Robert Brown, partner, Corker Binning, comments on the definition of incest in Annalisa Barbieri’s Guardian column and whether it would be in the interests of justice for the CPS to prosecute in a case of a loving relationship between half siblings.
I think my granddaughter is having an incestuous relationship with her half-brother
“Our granddaughter is 24. There is some evidence that she is having sexual relations with her half-brother, who is 21. Our granddaughter was brought up by her mother, who did not allow her ever to meet or know her biological father. At sometime in the last year our granddaughter made contact with him and his family. Our granddaughter has made friends with all of them, but it appears that she has made a close sexual relationship with the 21-year-old. The evidence is that both are living away from their family homes and saying they are staying with friends. Also the son’s father, whom we have not seen for 20 years, contacted us because he is worried himself and has found emails from our granddaughter to his son that indicate this relationship is happening.
“We are aware that incest is against the law and all cultural and moral codes. We wish to find a way to proceed that will keep them both safe from any harm to themselves or their future careers. DJ, via email”.
I spoke to Robert Brown, a criminal lawyer and partner at Corker Binning, who confirmed that sex between a half-brother and sister is a prohibited adult sexual relationship, under section 64 of the Sexual Offences Act (2003).
It is penetration (of the vagina or anus by the penis or anything else, or the mouth by the penis) that makes it unlawful, so if the two people in question kissed or “petted” they would not be breaking the law, although it would be regarded as culturally taboo.
I think you need to establish the facts, however. Reading emails (more about this later) doesn’t necessarily tell you what is really going on.
While incest can be a serious offence, punishable by up to two years in prison for both parties, the way the authorities would react is by no means a given. They could be prosecuted, but the Crown Prosecution Service (CPS) would have to decide if it was in the public interest to do so. They may well be given a caution.
Brown concluded: “From the limited facts available, I have to be cautious in my advice. But it would appear that there is little to suggest that this is not a caring and loving relationship between healthy adults. If so, and I were their lawyer, I would certainly make representations to the CPS to the effect that this is not a case in which the public interest could only be met by the couple being charged and taken to court. It is impossible to predict whether the CPS would agree. If both individuals had admitted the incest, were of good character and the relationship was not in any way ‘unhealthy’, then the CPS may agree not to prosecute, but I think it would insist on both individuals being cautioned.”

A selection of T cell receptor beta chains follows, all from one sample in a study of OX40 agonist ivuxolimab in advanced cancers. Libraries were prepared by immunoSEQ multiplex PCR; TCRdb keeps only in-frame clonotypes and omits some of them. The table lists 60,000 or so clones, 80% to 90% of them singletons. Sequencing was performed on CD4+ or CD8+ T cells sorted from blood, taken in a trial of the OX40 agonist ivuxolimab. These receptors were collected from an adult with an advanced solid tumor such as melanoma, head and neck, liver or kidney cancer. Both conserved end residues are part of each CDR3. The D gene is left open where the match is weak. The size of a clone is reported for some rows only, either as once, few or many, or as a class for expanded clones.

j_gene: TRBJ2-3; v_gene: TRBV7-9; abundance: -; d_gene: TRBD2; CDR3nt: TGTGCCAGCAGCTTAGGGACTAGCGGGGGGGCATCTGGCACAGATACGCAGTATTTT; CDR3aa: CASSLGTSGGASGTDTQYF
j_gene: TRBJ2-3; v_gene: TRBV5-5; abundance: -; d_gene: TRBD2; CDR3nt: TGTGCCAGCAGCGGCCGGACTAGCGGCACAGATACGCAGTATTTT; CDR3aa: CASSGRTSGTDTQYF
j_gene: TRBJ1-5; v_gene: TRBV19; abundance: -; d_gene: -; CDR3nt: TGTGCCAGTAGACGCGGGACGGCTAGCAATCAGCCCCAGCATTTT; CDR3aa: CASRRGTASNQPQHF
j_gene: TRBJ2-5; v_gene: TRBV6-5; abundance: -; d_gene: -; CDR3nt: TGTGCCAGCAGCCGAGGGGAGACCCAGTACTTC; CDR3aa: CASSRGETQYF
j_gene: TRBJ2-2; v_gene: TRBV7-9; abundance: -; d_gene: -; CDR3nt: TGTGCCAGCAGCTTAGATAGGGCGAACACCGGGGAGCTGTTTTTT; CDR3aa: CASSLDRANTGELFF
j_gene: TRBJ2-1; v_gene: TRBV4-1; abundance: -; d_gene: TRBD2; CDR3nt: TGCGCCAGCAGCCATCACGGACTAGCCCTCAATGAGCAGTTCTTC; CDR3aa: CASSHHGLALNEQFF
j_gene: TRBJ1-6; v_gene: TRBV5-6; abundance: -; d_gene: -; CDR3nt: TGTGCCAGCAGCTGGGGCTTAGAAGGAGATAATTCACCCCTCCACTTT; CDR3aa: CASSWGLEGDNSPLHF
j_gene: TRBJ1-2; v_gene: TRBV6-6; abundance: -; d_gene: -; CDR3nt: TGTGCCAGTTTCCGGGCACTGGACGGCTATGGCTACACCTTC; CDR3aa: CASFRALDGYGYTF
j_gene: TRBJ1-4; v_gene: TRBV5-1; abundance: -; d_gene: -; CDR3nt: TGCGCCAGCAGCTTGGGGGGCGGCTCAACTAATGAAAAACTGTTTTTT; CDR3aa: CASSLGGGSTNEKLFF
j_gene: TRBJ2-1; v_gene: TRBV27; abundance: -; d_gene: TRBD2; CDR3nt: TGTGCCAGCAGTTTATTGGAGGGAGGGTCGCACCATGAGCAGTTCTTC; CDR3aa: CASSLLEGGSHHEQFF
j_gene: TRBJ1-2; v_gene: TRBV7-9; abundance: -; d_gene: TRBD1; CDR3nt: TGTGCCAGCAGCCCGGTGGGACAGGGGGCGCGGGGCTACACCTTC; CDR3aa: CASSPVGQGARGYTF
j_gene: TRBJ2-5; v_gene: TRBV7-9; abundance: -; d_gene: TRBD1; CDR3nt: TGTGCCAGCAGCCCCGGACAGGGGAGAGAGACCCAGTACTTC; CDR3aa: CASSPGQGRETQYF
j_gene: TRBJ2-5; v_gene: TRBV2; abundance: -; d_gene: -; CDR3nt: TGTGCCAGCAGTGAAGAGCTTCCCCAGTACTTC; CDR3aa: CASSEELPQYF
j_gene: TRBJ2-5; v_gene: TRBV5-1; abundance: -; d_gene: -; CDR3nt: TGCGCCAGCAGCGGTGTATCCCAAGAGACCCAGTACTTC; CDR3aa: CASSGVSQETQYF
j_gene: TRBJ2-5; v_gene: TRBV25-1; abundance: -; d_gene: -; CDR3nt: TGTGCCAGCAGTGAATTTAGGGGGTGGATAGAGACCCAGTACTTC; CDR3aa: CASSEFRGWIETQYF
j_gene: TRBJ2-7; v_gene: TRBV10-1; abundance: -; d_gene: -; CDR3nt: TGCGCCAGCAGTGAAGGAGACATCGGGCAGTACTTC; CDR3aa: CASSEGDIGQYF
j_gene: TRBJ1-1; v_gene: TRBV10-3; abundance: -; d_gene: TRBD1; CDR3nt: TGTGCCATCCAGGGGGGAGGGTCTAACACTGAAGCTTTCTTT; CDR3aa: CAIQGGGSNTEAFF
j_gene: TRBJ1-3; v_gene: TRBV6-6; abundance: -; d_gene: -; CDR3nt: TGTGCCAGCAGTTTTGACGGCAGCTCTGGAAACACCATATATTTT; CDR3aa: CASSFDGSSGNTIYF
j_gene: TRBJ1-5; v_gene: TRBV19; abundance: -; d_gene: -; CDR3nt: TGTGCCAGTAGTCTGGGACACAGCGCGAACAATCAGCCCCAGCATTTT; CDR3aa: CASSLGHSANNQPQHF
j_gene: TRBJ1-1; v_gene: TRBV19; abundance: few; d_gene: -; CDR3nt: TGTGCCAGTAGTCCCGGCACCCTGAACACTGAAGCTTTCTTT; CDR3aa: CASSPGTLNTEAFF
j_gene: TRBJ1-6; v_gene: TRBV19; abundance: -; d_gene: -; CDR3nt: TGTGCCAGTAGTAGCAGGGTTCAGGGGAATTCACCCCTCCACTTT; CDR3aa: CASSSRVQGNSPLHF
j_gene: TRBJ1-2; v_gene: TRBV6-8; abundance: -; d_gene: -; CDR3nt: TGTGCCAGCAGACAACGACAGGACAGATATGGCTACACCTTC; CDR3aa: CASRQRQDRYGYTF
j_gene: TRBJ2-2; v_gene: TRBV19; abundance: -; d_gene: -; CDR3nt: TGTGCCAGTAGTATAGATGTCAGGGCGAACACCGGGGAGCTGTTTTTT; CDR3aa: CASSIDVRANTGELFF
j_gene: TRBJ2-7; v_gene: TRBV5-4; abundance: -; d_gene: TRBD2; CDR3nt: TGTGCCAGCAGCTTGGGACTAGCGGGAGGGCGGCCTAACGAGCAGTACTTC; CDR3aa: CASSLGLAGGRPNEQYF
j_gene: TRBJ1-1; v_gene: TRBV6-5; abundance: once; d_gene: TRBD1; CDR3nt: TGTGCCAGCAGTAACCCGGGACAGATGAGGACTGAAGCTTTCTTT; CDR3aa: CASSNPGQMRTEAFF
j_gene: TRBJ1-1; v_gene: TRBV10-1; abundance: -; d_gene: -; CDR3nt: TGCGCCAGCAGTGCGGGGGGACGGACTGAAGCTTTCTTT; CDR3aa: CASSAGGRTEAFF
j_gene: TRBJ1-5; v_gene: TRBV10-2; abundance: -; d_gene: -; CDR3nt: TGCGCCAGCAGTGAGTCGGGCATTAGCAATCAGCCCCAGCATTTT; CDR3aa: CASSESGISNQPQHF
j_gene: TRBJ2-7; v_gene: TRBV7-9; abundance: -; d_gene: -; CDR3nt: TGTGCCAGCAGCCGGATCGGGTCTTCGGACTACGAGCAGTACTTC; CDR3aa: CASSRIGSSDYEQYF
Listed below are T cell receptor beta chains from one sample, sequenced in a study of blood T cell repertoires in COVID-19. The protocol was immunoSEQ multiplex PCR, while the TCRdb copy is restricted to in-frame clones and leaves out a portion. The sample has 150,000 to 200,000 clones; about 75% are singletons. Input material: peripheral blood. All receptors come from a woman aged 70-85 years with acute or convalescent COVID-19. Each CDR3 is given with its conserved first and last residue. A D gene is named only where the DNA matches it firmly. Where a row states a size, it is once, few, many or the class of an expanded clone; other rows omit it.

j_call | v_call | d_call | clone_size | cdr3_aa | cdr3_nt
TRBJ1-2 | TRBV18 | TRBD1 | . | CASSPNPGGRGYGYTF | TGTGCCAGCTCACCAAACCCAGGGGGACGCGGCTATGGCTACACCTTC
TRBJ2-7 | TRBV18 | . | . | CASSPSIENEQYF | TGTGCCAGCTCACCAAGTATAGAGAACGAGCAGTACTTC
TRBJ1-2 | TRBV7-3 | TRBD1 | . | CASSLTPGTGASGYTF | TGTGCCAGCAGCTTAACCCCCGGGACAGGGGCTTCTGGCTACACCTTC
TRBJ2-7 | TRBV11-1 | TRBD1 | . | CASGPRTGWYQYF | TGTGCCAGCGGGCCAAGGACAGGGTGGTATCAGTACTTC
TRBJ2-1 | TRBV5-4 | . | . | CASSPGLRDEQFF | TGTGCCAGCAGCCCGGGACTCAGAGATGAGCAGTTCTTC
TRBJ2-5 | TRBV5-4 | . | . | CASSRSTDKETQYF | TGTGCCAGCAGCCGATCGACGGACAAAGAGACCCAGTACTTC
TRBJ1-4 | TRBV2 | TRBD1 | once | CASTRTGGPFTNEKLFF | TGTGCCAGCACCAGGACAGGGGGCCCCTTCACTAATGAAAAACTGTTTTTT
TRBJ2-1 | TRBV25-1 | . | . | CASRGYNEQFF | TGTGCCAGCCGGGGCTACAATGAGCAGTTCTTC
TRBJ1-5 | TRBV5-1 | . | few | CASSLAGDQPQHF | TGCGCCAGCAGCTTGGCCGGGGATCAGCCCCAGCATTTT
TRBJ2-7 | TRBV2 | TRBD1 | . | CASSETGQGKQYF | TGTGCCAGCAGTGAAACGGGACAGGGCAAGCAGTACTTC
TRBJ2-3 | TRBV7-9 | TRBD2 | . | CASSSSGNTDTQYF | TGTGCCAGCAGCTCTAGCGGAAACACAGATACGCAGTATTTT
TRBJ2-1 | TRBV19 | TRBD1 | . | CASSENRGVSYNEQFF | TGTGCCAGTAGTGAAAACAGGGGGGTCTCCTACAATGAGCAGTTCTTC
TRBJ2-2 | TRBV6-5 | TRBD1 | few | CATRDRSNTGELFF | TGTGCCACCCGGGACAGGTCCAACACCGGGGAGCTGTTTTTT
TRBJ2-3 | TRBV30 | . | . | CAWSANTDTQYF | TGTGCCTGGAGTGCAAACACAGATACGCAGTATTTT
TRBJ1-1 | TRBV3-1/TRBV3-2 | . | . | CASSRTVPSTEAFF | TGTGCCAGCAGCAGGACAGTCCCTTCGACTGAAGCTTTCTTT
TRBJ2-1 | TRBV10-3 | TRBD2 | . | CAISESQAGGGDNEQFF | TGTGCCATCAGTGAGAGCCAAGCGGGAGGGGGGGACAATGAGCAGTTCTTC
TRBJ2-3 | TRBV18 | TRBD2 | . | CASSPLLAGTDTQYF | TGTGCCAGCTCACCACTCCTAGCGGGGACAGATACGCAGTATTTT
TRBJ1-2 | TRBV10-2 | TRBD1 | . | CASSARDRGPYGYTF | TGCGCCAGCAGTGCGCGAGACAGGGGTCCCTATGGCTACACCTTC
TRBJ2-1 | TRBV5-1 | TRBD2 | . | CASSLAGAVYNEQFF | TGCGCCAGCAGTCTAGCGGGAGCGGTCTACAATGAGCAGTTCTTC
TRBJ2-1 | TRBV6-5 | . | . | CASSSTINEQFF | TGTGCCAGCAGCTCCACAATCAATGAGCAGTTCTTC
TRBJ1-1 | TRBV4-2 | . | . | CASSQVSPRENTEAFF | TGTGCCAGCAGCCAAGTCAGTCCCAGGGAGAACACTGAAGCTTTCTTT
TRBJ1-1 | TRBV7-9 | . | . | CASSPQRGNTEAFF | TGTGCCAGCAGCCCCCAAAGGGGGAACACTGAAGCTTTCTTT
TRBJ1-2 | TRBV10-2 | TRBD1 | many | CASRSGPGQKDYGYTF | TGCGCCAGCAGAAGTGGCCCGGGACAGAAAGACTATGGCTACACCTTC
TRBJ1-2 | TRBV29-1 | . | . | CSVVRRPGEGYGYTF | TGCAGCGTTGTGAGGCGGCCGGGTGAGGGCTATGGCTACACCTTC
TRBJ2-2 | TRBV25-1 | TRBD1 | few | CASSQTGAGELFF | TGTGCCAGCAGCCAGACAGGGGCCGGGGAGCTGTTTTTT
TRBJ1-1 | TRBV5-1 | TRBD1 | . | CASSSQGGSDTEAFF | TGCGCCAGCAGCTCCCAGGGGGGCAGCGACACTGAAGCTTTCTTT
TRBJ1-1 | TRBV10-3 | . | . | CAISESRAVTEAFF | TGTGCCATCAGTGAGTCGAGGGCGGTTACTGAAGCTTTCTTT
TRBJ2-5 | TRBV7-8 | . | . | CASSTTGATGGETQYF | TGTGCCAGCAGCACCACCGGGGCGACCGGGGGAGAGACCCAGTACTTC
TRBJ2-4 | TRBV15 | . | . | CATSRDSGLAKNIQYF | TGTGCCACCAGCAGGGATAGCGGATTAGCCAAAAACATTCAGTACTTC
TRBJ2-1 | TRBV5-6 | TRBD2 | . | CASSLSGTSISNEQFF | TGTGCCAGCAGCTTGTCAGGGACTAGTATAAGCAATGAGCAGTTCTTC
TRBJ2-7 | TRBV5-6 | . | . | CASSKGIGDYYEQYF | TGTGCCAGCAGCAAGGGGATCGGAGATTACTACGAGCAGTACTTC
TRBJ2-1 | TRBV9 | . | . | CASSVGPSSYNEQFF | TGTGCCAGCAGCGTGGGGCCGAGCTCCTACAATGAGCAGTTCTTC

I realise this is a very difficult situation, but these are different circumstances to incest where one party is being abused or exploited. This seems, from what you’ve said, to be a consensual relationship between adults, albeit one that breaks the law. It’d be easy for me to advise telling them to break it off, but even if this wasn’t an incestuous relationship but one with a man you deemed unsuitable, making them feel defensive is the best way to entrench them in their position – that it’s them against the world.
Try to give your granddaughter a forum in which to communicate with you (or another family member she trusts) and encourage the dad to do the same with his son. Try to listen calmly to the facts and inform her of the law (she may not know). Is it a consensual relationship? Does one party feel coerced? Is it serious? Are they planning children – and, if so, do they know the risks? It is not unheard of for long-separated family members to embark on an inappropriate relationship once they are reunited; I think your granddaughter (and her half-brother) would benefit from some therapy (bps.org.uk; bacp.co.uk; babcp.com). These two young people must be very confused and probably feel there is no one to turn to who won’t judge them. There is every chance this will burn out.
Finally, I must point out that accessing someone else’s email without permission could amount to an offence under the Computer Misuse Act.
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